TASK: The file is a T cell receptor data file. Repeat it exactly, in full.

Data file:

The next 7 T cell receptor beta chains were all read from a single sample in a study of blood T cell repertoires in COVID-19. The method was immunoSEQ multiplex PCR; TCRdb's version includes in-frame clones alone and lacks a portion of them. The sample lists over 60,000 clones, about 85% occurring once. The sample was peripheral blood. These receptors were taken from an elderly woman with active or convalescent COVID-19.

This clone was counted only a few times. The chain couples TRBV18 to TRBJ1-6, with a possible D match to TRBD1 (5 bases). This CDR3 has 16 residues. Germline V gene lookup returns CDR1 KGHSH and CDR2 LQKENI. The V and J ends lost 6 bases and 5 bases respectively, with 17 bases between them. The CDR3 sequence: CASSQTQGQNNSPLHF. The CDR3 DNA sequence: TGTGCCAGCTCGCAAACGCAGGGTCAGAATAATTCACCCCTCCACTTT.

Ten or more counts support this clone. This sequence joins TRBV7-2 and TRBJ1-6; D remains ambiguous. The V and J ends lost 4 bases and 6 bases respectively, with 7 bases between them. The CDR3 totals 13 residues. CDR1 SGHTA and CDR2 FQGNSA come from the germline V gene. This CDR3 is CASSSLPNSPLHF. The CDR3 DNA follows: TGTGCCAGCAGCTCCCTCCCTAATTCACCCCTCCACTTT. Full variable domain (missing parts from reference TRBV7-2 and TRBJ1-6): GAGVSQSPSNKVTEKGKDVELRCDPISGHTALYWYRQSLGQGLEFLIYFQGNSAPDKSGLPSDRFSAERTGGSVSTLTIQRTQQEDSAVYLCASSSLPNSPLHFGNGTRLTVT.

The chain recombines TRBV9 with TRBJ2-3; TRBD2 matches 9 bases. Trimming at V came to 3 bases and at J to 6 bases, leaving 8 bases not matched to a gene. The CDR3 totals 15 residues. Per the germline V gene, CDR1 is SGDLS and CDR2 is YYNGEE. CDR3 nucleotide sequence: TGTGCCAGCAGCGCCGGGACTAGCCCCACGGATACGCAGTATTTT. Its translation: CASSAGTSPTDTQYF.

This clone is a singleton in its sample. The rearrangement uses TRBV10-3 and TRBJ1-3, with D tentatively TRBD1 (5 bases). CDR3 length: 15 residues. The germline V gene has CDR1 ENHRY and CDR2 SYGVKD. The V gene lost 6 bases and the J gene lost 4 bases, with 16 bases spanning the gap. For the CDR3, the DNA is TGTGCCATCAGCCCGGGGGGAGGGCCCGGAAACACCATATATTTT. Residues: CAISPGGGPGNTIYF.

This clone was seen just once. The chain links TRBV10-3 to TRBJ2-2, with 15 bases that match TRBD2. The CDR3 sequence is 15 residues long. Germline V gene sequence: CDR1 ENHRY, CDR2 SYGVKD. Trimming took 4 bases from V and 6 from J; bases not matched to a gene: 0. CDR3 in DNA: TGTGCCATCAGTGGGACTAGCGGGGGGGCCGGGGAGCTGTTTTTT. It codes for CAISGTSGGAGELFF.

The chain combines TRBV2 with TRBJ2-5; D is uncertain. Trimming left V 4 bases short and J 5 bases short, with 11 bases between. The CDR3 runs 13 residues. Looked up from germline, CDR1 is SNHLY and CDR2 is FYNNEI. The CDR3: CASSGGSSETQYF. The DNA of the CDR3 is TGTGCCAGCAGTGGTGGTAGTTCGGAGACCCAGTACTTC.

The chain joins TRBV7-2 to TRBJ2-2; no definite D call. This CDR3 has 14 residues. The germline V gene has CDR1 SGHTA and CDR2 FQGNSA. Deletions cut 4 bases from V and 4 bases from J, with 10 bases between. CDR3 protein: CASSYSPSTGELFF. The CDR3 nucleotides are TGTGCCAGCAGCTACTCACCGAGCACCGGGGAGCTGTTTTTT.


The next 7 T cell receptor beta chains were all read from a single sample in a study of blood T cell repertoires in COVID-19. The method was immunoSEQ multiplex PCR; TCRdb's version includes in-frame clones alone and lacks a portion of them. The sample lists over 60,000 clones, about 85% occurring once. The sample was peripheral blood. These receptors were taken from an elderly woman with active or convalescent COVID-19.

This clone was counted only a few times. The chain couples TRBV18 to TRBJ1-6, with a possible D match to TRBD1 (5 bases). This CDR3 has 16 residues. Germline V gene lookup returns CDR1 KGHSH and CDR2 LQKENI. The V and J ends lost 6 bases and 5 bases respectively, with 17 bases between them. The CDR3 sequence: CASSQTQGQNNSPLHF. The CDR3 DNA sequence: TGTGCCAGCTCGCAAACGCAGGGTCAGAATAATTCACCCCTCCACTTT.

Ten or more counts support this clone. This sequence joins TRBV7-2 and TRBJ1-6; D remains ambiguous. The V and J ends lost 4 bases and 6 bases respectively, with 7 bases between them. The CDR3 totals 13 residues. CDR1 SGHTA and CDR2 FQGNSA come from the germline V gene. This CDR3 is CASSSLPNSPLHF. The CDR3 DNA follows: TGTGCCAGCAGCTCCCTCCCTAATTCACCCCTCCACTTT. Full variable domain (missing parts from reference TRBV7-2 and TRBJ1-6): GAGVSQSPSNKVTEKGKDVELRCDPISGHTALYWYRQSLGQGLEFLIYFQGNSAPDKSGLPSDRFSAERTGGSVSTLTIQRTQQEDSAVYLCASSSLPNSPLHFGNGTRLTVT.

The chain recombines TRBV9 with TRBJ2-3; TRBD2 matches 9 bases. Trimming at V came to 3 bases and at J to 6 bases, leaving 8 bases not matched to a gene. The CDR3 totals 15 residues. Per the germline V gene, CDR1 is SGDLS and CDR2 is YYNGEE. CDR3 nucleotide sequence: TGTGCCAGCAGCGCCGGGACTAGCCCCACGGATACGCAGTATTTT. Its translation: CASSAGTSPTDTQYF.

This clone is a singleton in its sample. The rearrangement uses TRBV10-3 and TRBJ1-3, with D tentatively TRBD1 (5 bases). CDR3 length: 15 residues. The germline V gene has CDR1 ENHRY and CDR2 SYGVKD. The V gene lost 6 bases and the J gene lost 4 bases, with 16 bases spanning the gap. For the CDR3, the DNA is TGTGCCATCAGCCCGGGGGGAGGGCCCGGAAACACCATATATTTT. Residues: CAISPGGGPGNTIYF.

This clone was seen just once. The chain links TRBV10-3 to TRBJ2-2, with 15 bases that match TRBD2. The CDR3 sequence is 15 residues long. Germline V gene sequence: CDR1 ENHRY, CDR2 SYGVKD. Trimming took 4 bases from V and 6 from J; bases not matched to a gene: 0. CDR3 in DNA: TGTGCCATCAGTGGGACTAGCGGGGGGGCCGGGGAGCTGTTTTTT. It codes for CAISGTSGGAGELFF.

The chain combines TRBV2 with TRBJ2-5; D is uncertain. Trimming left V 4 bases short and J 5 bases short, with 11 bases between. The CDR3 runs 13 residues. Looked up from germline, CDR1 is SNHLY and CDR2 is FYNNEI. The CDR3: CASSGGSSETQYF. The DNA of the CDR3 is TGTGCCAGCAGTGGTGGTAGTTCGGAGACCCAGTACTTC.

The chain joins TRBV7-2 to TRBJ2-2; no definite D call. This CDR3 has 14 residues. The germline V gene has CDR1 SGHTA and CDR2 FQGNSA. Deletions cut 4 bases from V and 4 bases from J, with 10 bases between. CDR3 protein: CASSYSPSTGELFF. The CDR3 nucleotides are TGTGCCAGCAGCTACTCACCGAGCACCGGGGAGCTGTTTTTT.